Scott and Kellee Seal had just returned home when they realized a bag was missing from their car.
The couple hadn't noticed at Hoag Hospital in Newport Beach, where they'd rushed earlier that evening thinking Kellee was about to give birth to their first child, a daughter.
It was Dec. 29, after all, the due date. But whatever the mom-to-be had been feeling proved to be a false alarm. Doctors sent the Seals home.
Once home, Scott couldn't find the diaper bag they'd packed with the baby's first outfit and other essentials. The car had been broken into at the hospital.
He called Newport Beach police, and the responding officer told him someone had used a tool to punch out a car door lock.
The bag packed for the baby was missing along with three iPads, a blow dryer and a pair of earrings that Scott had planned to give his wife.
The burglars had taken everything down to the baby clothes Kellee had shopped for and a gift for the new baby — a small, stuffed lamb.
"All of it gone. We just couldn't believe it," Scott said. "It couldn't have come at a worse time, or in a worse environment. At a hospital delivering your first baby? That's the lowest of lows, especially around the holidays."
In their report to police, the couple detailed about 30 missing items worth about $9,000.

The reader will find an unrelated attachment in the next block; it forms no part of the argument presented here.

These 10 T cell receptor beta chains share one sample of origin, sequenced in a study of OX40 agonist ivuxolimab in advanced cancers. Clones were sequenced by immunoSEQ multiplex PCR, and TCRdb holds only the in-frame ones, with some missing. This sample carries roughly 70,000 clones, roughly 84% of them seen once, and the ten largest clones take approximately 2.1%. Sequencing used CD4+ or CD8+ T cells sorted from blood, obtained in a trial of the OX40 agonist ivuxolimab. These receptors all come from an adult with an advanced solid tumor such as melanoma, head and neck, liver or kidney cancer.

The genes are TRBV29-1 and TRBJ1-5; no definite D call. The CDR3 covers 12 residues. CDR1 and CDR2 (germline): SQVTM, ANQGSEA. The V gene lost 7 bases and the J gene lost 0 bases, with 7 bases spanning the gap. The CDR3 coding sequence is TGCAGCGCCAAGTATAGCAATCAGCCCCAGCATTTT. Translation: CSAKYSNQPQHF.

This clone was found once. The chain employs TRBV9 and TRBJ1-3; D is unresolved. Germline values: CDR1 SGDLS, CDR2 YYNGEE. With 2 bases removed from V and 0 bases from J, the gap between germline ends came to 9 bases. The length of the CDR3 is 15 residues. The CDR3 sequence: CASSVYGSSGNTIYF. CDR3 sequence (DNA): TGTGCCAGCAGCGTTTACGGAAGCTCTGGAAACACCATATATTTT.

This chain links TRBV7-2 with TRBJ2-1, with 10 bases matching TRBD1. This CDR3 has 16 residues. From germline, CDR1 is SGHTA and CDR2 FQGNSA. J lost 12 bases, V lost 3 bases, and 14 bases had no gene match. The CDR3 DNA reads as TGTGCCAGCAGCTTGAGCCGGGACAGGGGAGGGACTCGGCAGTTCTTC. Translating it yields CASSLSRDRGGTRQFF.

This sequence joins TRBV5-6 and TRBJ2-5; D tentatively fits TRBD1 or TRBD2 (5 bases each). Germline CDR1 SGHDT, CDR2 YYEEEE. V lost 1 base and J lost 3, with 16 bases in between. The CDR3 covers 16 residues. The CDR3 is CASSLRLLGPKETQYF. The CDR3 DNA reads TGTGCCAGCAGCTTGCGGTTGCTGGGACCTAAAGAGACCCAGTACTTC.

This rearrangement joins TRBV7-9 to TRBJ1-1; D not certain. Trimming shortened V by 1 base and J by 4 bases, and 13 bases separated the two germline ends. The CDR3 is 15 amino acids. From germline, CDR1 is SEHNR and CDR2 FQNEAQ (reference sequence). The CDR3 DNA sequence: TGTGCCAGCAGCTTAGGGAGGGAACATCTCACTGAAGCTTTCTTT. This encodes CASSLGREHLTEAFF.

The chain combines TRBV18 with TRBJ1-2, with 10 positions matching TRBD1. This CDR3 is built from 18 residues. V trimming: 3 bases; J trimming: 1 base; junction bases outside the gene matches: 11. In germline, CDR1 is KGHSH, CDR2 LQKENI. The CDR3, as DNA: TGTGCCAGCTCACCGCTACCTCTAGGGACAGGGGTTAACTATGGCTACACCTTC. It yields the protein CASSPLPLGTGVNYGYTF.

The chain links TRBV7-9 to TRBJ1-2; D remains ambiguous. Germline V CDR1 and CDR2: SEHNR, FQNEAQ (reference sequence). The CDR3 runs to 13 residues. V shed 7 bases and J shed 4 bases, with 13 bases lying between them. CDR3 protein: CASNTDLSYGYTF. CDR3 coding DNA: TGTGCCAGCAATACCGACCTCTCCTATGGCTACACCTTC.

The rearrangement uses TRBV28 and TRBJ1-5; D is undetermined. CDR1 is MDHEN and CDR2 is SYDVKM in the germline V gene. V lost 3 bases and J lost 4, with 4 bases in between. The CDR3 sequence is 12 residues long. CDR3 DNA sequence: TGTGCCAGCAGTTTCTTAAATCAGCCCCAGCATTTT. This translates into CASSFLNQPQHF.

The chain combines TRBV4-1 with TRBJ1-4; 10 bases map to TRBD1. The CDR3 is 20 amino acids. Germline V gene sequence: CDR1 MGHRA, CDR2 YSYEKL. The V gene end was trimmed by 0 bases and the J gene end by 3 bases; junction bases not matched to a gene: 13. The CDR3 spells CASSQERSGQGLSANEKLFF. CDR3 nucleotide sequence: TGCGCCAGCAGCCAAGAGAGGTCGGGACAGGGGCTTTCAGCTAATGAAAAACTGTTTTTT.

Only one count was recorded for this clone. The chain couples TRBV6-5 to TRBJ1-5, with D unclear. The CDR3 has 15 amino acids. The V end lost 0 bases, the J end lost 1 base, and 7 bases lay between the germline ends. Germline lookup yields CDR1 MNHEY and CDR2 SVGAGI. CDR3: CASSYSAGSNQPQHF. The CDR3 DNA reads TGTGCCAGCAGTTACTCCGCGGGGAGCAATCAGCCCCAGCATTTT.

Around 10:30 that night, Scott called police again.
As an officer had suggested, Scott had activated "Find My iPad," a mobile app from Apple that lets owners track their devices using GPS.
He saw one of the missing iPads ping briefly from an address in Alhambra.
A clue points north
Two days later, on the morning of New Year's Eve, Newport police Det. Tracy McKenzie called Scott to tell him police were about the check out his tip.
It was the first chance McKenzie and his partner, Det. Brandon Rodriguez, had to drive up to the Alhambra duplex where the digital map had pinpointed the iPad.
"We got the tip, and we just ran with it," McKenzie said. "It was a hot case, and we knew, 'OK, the iPads are pinging there now.'"
But he made sure to temper the Seals' expectations. There was a good chance the police wouldn't find anything. With just a ping, the detectives couldn't justify a search.
McKenzie wasn't even expecting to locate the thief. He had hoped at least to find someone who bought the stolen property off Craigslist.
About 7:30 a.m., the two detectives knocked on the Alhambra home's door.